My regular Globe and Mail column notes those early Internet policies are unrecognizable today as Canada has emerged as a world leader in supporting net neutrality, the principle that all content and applications should be treated equally and that choices made by Internet users should be free from ISP or telecom interference. The policies do not guarantee Internet success – no law does – but it signals a clear commitment to placing consumers and creators in the Internet driver’s seat.

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May 2, 2017 2 comments Columns
Ontario Government Welcome by Alan Levine (CC0 1.0)  https://flic.kr/p/UfcH9Y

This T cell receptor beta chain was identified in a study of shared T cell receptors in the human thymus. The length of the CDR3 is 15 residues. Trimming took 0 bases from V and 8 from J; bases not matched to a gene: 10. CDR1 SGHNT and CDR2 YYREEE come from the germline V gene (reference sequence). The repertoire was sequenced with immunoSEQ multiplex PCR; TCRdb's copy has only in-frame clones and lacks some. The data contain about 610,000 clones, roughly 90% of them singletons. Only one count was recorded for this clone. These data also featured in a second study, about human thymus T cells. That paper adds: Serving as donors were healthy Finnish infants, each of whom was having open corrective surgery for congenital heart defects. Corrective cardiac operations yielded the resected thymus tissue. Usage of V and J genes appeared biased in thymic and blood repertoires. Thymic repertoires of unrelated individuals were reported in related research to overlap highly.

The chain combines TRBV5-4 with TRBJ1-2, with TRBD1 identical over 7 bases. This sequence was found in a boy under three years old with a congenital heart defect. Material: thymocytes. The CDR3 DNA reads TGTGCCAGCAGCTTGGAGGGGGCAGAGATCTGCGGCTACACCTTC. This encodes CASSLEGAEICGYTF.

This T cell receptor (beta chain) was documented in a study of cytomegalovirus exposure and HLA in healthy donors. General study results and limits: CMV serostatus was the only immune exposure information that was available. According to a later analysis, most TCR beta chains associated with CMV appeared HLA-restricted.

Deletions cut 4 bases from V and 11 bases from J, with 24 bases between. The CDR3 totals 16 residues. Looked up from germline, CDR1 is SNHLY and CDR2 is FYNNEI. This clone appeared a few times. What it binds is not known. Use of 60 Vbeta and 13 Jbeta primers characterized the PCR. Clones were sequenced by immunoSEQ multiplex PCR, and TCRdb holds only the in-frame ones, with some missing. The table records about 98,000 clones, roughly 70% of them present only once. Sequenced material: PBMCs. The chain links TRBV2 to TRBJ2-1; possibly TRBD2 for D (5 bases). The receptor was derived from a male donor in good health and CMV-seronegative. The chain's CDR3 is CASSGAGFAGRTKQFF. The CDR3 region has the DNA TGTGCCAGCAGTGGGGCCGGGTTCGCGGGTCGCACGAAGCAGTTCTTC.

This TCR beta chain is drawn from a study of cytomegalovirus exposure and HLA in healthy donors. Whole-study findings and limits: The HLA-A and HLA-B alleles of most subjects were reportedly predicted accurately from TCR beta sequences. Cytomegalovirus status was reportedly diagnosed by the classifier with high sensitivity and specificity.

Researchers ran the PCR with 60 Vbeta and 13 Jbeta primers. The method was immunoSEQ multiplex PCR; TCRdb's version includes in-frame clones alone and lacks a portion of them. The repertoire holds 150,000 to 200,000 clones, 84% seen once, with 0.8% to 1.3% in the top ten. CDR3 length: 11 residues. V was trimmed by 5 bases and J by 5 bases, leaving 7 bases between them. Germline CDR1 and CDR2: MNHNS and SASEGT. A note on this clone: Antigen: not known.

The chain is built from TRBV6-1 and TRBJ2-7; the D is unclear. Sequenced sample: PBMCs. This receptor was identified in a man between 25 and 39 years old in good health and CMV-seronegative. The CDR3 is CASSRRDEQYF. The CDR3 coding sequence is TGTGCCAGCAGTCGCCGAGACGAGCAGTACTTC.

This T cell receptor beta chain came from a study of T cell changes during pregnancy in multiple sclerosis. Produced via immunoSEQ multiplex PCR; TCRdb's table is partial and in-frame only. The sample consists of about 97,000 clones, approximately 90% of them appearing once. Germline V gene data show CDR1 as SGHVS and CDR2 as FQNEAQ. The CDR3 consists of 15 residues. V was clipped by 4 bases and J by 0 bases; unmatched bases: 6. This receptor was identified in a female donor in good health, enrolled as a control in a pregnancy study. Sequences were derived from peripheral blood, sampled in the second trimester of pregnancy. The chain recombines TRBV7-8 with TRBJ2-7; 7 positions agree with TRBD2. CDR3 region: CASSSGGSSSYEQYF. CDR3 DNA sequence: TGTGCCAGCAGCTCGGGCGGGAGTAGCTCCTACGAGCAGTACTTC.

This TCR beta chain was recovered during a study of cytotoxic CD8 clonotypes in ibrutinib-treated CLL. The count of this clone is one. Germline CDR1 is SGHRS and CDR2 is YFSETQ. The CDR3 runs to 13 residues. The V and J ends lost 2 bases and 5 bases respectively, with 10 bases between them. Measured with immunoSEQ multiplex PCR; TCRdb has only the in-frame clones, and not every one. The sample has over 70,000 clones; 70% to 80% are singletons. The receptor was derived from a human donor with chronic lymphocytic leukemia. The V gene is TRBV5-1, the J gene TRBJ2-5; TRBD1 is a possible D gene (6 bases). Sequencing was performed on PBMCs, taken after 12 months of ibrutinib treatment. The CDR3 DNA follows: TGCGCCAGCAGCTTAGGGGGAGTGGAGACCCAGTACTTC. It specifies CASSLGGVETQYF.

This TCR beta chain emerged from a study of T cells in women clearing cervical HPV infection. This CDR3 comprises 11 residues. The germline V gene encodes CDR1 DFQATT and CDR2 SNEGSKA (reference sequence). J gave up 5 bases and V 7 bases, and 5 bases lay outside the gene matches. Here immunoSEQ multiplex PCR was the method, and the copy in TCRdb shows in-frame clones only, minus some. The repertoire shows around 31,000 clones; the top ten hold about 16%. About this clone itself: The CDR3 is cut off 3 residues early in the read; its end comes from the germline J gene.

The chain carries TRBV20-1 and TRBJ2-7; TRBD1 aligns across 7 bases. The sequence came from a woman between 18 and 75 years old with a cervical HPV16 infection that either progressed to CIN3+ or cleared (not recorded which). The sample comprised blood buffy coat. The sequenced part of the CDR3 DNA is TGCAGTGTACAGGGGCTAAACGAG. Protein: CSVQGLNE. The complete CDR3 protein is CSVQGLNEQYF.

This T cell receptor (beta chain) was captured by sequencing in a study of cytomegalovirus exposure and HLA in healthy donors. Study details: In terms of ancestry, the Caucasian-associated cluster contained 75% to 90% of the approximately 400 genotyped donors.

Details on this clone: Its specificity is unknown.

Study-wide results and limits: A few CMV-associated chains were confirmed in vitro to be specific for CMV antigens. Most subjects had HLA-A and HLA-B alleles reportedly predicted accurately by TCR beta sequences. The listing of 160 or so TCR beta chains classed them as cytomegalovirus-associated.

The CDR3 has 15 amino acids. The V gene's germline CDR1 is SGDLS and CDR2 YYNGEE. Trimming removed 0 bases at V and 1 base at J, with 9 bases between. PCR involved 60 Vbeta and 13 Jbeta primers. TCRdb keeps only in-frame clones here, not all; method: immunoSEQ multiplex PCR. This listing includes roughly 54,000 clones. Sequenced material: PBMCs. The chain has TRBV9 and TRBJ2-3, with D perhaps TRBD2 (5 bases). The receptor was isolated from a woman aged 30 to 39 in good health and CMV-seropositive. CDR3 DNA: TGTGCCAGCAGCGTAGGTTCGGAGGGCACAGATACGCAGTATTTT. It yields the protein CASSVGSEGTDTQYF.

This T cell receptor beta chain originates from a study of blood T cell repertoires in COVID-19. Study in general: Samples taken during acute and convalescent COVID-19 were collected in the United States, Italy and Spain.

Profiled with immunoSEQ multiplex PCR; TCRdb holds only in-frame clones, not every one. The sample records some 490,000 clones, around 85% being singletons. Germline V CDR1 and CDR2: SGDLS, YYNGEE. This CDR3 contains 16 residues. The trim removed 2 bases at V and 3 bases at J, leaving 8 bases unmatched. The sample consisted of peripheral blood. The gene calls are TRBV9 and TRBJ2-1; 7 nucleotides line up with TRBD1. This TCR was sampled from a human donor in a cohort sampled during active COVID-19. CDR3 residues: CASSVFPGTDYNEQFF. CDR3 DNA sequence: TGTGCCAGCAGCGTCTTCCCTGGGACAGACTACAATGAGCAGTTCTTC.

Ontario Government Placing Big Bet on Open Textbooks

The Creative Commons Global Summit was held in Toronto over the weekend, bringing hundreds of people together from around the world to discuss issues ranging from copyright reform to enhancing collaboration and sharing. As part of the opening of the event, David Lametti, the Parliamentary Secretary for the Innovation, Science and Economic Development, and Deb Matthews, the Ontario Minister for Advanced Education and Skills Development as well as the Minister for Digital Government, both provided words of welcome. Their presence demonstrated how far openness, access, and balanced copyright have come in recent years.  Lametti, a leading voice on copyright as McGill law professor, emphasized the important role of balance and flexibility in the copyright system, while Matthews provided a unequivocal endorsement of openness and access.